Dual-energy micro-CT imaging of pulmonary airway obstruction: Correlation with micro-SPECT

Conference Paper

To match recent clinical dual energy (DE) CT studies focusing on the lung, similar developments for DE micro-CT of the rodent lung are required. Our group has been actively engaged in designing pulmonary gating techniques for micro- CT, and has also introduced the first DE micro-CT imaging method of the rodent lung. The aim of this study was to assess the feasibility of DE micro-CT imaging for the evaluation of airway obstruction in mice, and to compare the method with micro single photon emission computed tomography (micro-SPECT) using technetium-99m labeled macroaggregated albumin (99mTc-MAA). The results suggest that the induced pulmonary airway obstruction causes either atelectasis, or air-trapping similar to asthma or chronic bronchitis. Atelectasis could only be detected at early time points in DE micro-CT images, and is associated with a large increase in blood fraction and decrease in air fraction. Air trapping had an opposite effect with larger air fraction and decreased blood fraction shown by DE micro-CT. The decrease in perfusion to the hypoventilated lung (hypoxic vasoconstriction) is also seen in micro-SPECT. The proposed DE micro-CT technique for imaging localized airway obstruction performed well in our evaluation, and provides a higher resolution compared to micro-SPECT. Both DE micro-CT and micro-SPECT provide critical, quantitative lung biomarkers for image-based anatomical and functional information in the small animal. The methods are readily linked to clinical methods allowing direct comparison of preclinical and clinical results. © 2014 SPIE.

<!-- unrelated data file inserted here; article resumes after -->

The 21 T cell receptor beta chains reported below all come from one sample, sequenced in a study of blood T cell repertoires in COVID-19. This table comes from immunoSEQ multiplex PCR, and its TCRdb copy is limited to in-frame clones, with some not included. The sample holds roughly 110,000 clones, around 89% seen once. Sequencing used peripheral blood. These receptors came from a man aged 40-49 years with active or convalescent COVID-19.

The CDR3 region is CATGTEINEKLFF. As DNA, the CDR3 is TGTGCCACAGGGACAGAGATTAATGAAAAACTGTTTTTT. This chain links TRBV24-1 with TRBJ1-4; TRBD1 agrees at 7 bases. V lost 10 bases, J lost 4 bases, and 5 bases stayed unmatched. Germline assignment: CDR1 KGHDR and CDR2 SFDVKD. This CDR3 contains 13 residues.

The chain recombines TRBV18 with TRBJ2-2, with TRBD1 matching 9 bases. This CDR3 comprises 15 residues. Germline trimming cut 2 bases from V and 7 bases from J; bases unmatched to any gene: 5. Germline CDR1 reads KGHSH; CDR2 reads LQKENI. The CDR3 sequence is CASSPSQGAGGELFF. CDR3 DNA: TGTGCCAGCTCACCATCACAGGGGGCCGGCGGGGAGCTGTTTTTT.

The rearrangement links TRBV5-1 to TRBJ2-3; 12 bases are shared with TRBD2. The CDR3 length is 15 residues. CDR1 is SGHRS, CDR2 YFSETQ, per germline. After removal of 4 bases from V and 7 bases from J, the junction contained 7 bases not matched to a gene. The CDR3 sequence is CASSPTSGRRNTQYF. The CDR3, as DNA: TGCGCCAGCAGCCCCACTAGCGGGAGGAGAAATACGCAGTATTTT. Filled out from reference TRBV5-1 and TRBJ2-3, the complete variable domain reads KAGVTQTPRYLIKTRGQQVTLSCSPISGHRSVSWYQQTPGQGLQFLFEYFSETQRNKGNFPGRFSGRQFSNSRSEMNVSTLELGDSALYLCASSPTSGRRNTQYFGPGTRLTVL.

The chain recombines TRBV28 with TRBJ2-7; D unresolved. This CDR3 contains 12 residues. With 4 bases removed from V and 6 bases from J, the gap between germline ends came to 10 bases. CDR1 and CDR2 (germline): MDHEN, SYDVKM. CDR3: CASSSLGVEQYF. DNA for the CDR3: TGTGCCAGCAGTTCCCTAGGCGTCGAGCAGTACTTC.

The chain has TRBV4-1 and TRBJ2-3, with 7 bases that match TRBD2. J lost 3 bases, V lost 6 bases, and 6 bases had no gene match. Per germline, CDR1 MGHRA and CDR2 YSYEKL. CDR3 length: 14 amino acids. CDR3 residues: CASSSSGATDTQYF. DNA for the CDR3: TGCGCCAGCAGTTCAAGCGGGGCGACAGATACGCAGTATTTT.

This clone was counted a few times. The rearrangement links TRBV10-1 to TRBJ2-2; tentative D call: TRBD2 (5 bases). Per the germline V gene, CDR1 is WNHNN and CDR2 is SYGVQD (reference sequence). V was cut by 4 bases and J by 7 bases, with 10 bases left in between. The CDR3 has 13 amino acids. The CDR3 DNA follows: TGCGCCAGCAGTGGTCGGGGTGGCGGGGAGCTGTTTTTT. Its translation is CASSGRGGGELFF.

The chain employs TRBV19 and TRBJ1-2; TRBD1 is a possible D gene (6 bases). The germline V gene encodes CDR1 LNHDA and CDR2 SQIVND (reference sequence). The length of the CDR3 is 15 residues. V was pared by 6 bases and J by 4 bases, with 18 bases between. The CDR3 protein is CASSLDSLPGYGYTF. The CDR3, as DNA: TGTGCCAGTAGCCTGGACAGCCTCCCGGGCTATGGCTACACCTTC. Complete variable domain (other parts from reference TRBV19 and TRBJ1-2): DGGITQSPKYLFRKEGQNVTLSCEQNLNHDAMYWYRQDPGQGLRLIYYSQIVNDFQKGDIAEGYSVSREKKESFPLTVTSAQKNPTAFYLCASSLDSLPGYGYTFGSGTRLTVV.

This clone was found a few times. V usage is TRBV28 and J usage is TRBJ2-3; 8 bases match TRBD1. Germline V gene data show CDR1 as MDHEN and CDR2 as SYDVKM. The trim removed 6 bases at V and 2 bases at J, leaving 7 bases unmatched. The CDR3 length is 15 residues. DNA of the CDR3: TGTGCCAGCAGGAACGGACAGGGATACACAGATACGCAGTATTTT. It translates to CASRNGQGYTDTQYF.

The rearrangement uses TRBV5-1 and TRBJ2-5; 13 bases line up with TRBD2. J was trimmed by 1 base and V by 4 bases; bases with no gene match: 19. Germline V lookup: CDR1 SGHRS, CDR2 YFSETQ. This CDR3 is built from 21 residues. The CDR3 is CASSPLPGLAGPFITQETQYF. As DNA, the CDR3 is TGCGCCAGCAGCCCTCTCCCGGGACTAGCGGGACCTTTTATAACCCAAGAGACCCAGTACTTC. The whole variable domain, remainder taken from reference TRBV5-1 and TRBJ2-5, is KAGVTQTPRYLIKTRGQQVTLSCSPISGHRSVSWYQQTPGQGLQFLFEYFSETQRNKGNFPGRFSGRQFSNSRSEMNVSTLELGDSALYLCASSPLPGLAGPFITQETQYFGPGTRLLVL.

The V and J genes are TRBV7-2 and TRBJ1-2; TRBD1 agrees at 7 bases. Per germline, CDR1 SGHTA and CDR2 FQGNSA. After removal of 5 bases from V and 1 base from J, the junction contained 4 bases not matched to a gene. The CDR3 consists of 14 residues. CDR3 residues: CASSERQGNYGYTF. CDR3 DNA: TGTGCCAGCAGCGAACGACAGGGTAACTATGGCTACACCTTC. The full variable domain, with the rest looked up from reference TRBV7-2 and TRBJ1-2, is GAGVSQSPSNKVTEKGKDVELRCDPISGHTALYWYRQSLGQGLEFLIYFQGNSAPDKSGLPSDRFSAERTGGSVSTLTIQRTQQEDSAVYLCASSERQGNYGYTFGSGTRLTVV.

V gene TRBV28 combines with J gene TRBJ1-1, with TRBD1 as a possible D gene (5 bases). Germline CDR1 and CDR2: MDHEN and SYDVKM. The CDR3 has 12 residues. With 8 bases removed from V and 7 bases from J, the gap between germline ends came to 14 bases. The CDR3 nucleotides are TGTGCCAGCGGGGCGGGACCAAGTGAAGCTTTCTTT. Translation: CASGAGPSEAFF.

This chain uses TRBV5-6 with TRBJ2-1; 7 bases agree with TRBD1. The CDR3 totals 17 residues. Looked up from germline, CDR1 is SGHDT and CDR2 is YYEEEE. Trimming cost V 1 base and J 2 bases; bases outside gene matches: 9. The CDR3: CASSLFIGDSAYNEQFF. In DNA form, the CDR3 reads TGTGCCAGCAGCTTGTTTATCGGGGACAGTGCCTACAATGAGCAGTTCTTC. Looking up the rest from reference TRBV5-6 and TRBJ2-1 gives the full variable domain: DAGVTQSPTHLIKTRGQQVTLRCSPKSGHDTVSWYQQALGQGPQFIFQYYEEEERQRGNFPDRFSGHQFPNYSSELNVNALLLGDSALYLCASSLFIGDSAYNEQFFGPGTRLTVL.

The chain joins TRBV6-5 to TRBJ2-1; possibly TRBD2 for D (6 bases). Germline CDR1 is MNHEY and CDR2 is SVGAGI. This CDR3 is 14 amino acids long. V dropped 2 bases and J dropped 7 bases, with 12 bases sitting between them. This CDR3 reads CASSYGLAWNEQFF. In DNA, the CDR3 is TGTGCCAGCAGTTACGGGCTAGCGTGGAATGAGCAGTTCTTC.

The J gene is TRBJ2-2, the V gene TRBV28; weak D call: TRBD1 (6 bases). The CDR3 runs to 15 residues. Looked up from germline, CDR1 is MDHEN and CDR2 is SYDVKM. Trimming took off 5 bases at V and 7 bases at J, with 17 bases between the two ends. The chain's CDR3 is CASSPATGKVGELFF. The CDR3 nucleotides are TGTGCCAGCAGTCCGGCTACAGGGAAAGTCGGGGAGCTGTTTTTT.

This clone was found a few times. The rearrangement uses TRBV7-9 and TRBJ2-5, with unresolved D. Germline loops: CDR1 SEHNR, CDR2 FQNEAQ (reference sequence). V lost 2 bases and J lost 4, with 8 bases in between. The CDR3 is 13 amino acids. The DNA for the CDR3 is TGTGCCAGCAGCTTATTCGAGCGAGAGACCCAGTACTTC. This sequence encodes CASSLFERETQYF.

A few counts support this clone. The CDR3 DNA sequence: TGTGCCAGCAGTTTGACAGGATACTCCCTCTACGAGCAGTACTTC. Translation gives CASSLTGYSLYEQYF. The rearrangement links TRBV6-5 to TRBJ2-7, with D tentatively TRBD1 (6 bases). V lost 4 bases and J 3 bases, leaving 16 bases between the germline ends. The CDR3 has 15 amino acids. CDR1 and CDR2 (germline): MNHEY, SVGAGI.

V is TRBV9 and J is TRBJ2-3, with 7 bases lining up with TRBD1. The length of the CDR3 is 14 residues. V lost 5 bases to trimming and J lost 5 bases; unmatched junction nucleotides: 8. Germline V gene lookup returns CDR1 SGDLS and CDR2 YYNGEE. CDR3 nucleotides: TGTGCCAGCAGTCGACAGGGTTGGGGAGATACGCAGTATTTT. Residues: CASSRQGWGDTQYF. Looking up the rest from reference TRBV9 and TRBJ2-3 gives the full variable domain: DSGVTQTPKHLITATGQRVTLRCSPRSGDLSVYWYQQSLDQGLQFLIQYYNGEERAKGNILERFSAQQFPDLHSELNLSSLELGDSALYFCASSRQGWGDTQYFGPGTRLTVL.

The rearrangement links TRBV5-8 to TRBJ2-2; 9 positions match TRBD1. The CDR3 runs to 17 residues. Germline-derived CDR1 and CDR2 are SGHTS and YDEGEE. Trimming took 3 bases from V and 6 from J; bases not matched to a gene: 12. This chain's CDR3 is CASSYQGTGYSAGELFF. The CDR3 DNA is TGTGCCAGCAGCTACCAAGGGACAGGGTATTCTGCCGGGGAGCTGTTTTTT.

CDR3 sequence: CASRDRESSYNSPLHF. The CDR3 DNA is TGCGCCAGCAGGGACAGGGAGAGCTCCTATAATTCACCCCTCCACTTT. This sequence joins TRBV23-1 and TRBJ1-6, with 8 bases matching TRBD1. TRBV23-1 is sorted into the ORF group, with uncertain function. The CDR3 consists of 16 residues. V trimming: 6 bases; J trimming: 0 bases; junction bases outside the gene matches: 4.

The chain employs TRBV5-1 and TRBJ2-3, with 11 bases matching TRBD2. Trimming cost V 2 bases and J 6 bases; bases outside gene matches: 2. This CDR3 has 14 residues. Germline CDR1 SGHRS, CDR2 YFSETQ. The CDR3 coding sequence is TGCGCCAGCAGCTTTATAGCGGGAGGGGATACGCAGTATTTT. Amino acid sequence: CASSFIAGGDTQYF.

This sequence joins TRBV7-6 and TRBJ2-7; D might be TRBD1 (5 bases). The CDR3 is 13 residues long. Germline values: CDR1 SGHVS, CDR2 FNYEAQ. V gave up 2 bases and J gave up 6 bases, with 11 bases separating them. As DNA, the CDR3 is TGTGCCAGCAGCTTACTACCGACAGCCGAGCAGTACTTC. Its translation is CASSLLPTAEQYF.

Full Text

Duke Authors

Cited Authors

  • Badea, CT; Befera, N; Clark, D; Qi, Y; Johnson, GA

Published Date

  • January 1, 2014

Published In

Volume / Issue

  • 9038 /

International Standard Serial Number (ISSN)

  • 1605-7422

International Standard Book Number 13 (ISBN-13)

  • 9780819498311

Digital Object Identifier (DOI)

  • 10.1117/12.2043094

Citation Source

  • Scopus